UNITED STATES OF AMERICA
FEDERAL ENERGY REGULATORY COMMISSION
FERC Technical Conference on RTO Responsiveness
California Independent System Operator Corporation
Midwest Independent Transmission System Operator
Southwest Power Pool
ISO New England and New England Power Pool
New York Independent System Operator
Docket Nos. ER09–1048–000
Comments from Consumer Groups Representing Residential Ratepayers
Consumers Union, National Consumer Law Center, AARP, Consumer Federation of America and Public Citizen have worked for decades to promote consumer interests. We believe there are several measures that would improve consumer protection through increased transparency and enhanced consumer participation in RTO/ISO decisionmaking. We were disappointed that FERC’s technical conference held on February 4, 2010 did not include any non-governmental residential consumer representatives on any of the panels. Residential consumers are largely shut out from RTO/ISO governance, and yet, they are the ratepayers most vulnerable to price fluctuations that result from inadequate oversight over RTO/ISO governance and decisionmaking. We urge the Commission to give residential consumer interests greater weight in the decisionmaking process in the future both before the Commission and in RTO/ISO governance.
Currently, RTO/ISO governance works well for the RTOs and ISOs themselves and large power generators. However, their success and profitability comes at the expense of ratepayers. Ratepayer advocates cannot keep up with the hundreds of meetings RTOs hold each year, and ratepayers are not represented on the RTO/ISO boards. The idea that “there is too much democracy,” with respect to RTO/ISO governance, as Commissioner Spitzer stated during the technical conference, could not be further from the truth. Large, industry-oriented boards, commonplace closed-door meetings, and non-public, restricted data are elements of a close corporation, not a democratic institution. Wholesale electric rates are too vital to the public interest to allow private individuals nearly unfettered discretion in making decisions without meaningful FERC oversight and consumer involvement.
There are three primary options to reform RTO/ISO governance to improve responsiveness to consumers. First, FERC could mandate that consumer representatives be members of the boards. Second, FERC or Congress could set up an Office of Consumer Advocate that would, among other duties, represent consumers at RTO/ISO proceedings and provide the Commission with feedback regarding any problems with the process or instances where FERC should investigate or disapprove rates that are not just and reasonable. Third, FERC could intensify its review of RTO/ISO submissions and demand justification and of substantial price increases. The Commission can and should at the very least, undertake the third option immediately. Any of these three measures would improve consumer protection through transparency and enhance consumer participation in RTO/ISO decisionmaking.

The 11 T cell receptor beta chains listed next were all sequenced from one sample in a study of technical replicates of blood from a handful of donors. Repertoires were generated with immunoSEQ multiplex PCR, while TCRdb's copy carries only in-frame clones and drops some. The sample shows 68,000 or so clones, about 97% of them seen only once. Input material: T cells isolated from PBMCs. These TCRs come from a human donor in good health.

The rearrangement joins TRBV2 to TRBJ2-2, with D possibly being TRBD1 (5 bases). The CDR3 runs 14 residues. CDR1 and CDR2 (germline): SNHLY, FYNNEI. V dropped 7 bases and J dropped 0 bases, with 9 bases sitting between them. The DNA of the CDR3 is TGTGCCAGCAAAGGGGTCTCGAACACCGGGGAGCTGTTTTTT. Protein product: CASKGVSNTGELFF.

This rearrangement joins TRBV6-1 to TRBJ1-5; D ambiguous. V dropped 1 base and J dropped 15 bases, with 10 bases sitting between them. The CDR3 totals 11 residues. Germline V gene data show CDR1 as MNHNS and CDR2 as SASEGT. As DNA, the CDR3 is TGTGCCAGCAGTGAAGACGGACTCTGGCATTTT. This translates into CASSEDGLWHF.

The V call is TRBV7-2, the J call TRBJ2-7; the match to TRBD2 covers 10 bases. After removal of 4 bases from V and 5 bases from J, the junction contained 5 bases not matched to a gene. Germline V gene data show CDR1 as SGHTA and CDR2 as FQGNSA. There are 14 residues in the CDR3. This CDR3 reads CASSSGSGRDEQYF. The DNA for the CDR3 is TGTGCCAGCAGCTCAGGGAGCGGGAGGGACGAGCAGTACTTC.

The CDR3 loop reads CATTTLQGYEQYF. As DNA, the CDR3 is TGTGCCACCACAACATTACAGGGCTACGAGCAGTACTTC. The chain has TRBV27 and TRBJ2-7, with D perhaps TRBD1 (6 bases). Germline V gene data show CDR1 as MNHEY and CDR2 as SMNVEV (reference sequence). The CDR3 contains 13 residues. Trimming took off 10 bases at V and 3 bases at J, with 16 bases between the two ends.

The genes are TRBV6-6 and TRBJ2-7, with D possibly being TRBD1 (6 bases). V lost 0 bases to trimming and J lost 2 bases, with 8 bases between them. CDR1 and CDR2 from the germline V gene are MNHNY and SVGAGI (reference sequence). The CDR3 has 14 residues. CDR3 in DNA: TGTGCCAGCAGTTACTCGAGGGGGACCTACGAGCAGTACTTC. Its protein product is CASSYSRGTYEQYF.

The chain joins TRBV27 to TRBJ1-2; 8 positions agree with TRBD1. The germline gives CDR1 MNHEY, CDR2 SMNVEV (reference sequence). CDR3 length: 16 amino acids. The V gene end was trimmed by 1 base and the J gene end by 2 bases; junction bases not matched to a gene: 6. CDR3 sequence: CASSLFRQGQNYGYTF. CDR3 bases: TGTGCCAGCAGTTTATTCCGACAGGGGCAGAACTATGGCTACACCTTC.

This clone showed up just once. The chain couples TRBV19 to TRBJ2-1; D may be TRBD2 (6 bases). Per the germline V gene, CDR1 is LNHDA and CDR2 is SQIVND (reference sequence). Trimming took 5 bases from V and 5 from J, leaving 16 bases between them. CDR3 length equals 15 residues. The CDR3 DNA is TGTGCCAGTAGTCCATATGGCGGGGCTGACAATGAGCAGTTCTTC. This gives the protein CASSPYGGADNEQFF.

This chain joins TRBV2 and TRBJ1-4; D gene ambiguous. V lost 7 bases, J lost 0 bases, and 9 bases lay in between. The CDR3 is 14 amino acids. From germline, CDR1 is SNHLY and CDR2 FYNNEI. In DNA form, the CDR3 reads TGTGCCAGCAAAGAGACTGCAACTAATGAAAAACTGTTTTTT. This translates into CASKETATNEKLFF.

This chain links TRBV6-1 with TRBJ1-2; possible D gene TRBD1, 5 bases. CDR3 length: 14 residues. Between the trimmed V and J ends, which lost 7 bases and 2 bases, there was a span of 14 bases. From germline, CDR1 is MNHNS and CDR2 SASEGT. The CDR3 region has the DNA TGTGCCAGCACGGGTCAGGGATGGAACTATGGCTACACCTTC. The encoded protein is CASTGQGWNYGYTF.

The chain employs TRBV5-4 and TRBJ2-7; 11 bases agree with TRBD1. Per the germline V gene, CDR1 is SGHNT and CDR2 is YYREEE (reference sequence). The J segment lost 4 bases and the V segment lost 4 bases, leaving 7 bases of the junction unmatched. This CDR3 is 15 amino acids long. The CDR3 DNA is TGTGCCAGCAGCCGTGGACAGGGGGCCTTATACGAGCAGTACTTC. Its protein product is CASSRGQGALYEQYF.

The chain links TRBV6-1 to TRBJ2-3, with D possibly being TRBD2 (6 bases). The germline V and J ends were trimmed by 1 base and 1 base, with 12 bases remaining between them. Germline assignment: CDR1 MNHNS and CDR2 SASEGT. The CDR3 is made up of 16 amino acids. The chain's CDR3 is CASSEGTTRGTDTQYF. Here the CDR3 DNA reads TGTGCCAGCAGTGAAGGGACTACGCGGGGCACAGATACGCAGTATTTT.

Public disclosure would dramatically improve market transparency and help ratepayers and FERC recognize and investigate cases of market manipulation. FERC should require RTOs/ISOs to publish the names and amounts of the bid within 24 hours of bids closing. FERC should also collect price, cost, and other data (pursuant to Docket Nos. AD10-5-000, IC10-6-000 and IC10-6Q-000), as these data are essential to understanding the effectiveness and outcomes of RTO/ISO governance and ensuring just and reasonable rates. At a minimum, FERC should require RTOs/ISOs to publish high bids over a reasonable threshold, in order to prevent clear manipulation right before the auction bell rings.
While transparency is important, and we would welcome reforms that require RTOs/ISOs to make their meetings and voting public, knowledge of the proceedings is no substitute for meaningful participation. Financial support for consumer advocate offices is essential to provide advocates with the minimum resources to keep up with the most pressing concerns. However, this too, is insufficient to give consumers a voice in the decisionmaking process, instead of the mere opportunity to complain after the decision has been made.
We urge the Commission to increase residential consumer participation and representation in RTO/ISO decisionmaking and thank the Commission for its consideration of these comments in this docket.
National Consumer Law Center, Inc.
Consumer Federation of America
Sr. Legislative Rep.
AARP/GRA Livable Communities
Director, Energy Program